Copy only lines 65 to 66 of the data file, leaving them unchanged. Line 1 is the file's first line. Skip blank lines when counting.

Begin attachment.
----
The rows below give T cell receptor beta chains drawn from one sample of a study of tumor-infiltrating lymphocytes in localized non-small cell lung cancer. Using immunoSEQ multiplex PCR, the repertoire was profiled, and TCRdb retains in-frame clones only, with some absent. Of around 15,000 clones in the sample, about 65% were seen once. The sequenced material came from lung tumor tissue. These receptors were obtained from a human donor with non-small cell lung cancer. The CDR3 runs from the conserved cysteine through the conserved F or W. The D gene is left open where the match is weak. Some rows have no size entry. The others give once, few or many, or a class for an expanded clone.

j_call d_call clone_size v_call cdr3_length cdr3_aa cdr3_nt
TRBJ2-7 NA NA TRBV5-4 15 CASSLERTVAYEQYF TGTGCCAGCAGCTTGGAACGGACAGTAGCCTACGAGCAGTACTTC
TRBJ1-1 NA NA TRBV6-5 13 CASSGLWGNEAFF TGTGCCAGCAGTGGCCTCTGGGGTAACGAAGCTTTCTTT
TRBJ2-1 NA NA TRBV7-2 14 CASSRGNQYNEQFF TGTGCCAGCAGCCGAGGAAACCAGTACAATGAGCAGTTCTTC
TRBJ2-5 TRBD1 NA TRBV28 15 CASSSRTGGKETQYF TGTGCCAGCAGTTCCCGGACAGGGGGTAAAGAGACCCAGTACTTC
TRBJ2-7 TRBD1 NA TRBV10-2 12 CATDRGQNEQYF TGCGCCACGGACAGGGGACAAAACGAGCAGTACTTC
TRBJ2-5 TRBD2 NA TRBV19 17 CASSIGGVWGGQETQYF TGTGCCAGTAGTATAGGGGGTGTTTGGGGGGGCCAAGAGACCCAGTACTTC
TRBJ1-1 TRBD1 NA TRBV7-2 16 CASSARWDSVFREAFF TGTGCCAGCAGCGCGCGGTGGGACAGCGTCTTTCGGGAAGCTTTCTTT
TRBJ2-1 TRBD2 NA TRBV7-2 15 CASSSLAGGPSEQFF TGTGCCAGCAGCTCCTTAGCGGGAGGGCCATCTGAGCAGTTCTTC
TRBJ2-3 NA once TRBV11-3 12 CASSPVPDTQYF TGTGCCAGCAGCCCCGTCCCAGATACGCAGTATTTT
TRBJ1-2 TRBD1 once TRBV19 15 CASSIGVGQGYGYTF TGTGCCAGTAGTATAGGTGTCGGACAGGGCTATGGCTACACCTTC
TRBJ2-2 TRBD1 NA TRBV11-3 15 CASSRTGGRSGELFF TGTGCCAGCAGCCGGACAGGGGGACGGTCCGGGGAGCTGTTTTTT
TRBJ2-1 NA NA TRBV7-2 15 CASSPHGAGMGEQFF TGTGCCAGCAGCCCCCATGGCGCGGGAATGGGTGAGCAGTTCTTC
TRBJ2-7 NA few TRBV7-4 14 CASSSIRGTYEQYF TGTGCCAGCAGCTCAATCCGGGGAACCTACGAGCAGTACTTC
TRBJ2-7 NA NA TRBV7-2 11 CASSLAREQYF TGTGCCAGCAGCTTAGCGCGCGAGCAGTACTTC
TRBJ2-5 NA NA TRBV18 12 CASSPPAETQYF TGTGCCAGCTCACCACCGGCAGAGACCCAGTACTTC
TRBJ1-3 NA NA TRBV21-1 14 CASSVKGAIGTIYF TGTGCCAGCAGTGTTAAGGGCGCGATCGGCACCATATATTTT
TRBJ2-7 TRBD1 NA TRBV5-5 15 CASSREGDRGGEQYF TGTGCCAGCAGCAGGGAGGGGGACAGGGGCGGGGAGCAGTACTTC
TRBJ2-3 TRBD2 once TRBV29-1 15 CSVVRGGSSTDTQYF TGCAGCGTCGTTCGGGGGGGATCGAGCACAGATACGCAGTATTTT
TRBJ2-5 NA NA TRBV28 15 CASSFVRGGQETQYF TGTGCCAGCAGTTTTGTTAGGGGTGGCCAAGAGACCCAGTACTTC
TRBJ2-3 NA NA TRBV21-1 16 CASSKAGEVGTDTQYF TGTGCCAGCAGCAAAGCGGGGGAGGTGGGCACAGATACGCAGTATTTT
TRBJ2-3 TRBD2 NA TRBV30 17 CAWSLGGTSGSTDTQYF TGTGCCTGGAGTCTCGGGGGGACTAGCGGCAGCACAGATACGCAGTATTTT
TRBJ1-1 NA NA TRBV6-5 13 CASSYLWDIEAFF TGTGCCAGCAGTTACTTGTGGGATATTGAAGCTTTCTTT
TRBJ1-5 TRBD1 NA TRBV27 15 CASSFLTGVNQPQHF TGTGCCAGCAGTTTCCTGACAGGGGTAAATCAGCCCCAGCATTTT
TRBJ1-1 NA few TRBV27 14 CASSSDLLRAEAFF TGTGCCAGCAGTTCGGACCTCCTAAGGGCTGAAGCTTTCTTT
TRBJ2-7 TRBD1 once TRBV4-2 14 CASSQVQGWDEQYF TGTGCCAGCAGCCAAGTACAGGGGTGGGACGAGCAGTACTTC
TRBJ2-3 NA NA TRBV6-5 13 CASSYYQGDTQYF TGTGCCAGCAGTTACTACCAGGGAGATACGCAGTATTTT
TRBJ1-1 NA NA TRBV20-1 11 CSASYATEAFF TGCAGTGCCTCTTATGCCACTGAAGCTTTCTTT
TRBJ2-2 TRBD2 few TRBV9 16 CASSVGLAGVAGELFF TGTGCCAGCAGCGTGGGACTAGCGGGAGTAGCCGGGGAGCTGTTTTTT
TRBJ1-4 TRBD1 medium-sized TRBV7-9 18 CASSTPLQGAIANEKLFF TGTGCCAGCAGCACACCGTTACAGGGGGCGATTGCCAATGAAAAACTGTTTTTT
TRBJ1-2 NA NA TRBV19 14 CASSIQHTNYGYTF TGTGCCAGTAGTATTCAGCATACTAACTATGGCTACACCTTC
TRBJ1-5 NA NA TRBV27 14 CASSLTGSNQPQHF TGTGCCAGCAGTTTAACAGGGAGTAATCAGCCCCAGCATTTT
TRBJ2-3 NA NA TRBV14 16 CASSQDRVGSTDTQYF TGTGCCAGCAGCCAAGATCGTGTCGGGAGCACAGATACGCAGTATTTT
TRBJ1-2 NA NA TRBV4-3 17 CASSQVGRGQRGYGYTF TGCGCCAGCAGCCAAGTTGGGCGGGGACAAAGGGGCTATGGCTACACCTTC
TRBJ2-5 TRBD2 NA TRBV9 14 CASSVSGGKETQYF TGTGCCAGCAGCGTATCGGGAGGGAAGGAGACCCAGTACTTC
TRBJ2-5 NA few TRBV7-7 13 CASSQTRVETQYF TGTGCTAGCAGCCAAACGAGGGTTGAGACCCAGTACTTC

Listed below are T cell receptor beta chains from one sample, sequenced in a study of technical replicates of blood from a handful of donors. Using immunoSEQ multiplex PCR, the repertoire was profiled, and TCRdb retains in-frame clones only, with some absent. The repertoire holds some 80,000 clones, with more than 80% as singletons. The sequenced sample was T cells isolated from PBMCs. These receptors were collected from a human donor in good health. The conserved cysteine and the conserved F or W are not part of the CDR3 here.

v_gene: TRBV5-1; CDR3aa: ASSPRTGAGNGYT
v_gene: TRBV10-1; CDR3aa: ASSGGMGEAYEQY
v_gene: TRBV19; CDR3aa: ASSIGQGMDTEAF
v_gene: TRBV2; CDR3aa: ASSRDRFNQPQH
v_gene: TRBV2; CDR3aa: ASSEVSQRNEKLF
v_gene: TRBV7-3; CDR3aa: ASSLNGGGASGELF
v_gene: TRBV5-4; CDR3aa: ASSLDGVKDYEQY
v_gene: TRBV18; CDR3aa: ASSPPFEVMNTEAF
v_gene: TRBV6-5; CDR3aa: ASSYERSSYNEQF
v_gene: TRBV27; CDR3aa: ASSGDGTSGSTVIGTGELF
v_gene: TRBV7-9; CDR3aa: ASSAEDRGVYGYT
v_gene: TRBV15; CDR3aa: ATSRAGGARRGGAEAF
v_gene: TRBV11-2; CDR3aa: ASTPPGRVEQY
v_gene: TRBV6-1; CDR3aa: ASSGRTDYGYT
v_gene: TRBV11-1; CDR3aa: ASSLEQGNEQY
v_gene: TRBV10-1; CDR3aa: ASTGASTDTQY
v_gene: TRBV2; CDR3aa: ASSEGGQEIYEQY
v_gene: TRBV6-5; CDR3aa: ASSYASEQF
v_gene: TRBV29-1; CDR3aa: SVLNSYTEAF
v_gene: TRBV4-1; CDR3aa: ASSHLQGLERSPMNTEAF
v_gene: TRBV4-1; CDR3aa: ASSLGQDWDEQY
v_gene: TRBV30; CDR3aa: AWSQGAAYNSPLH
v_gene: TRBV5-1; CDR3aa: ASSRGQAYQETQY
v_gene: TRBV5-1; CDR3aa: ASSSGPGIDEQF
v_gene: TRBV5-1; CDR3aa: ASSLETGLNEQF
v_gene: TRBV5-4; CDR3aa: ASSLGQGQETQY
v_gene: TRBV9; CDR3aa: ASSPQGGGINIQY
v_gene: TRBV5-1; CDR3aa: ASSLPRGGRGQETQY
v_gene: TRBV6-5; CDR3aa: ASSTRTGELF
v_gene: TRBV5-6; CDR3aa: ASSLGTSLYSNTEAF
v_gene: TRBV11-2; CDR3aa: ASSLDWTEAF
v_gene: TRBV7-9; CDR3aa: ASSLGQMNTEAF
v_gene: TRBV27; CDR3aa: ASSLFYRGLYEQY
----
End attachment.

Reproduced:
v_gene: TRBV9; CDR3aa: ASSPQGGGINIQY
v_gene: TRBV5-1; CDR3aa: ASSLPRGGRGQETQY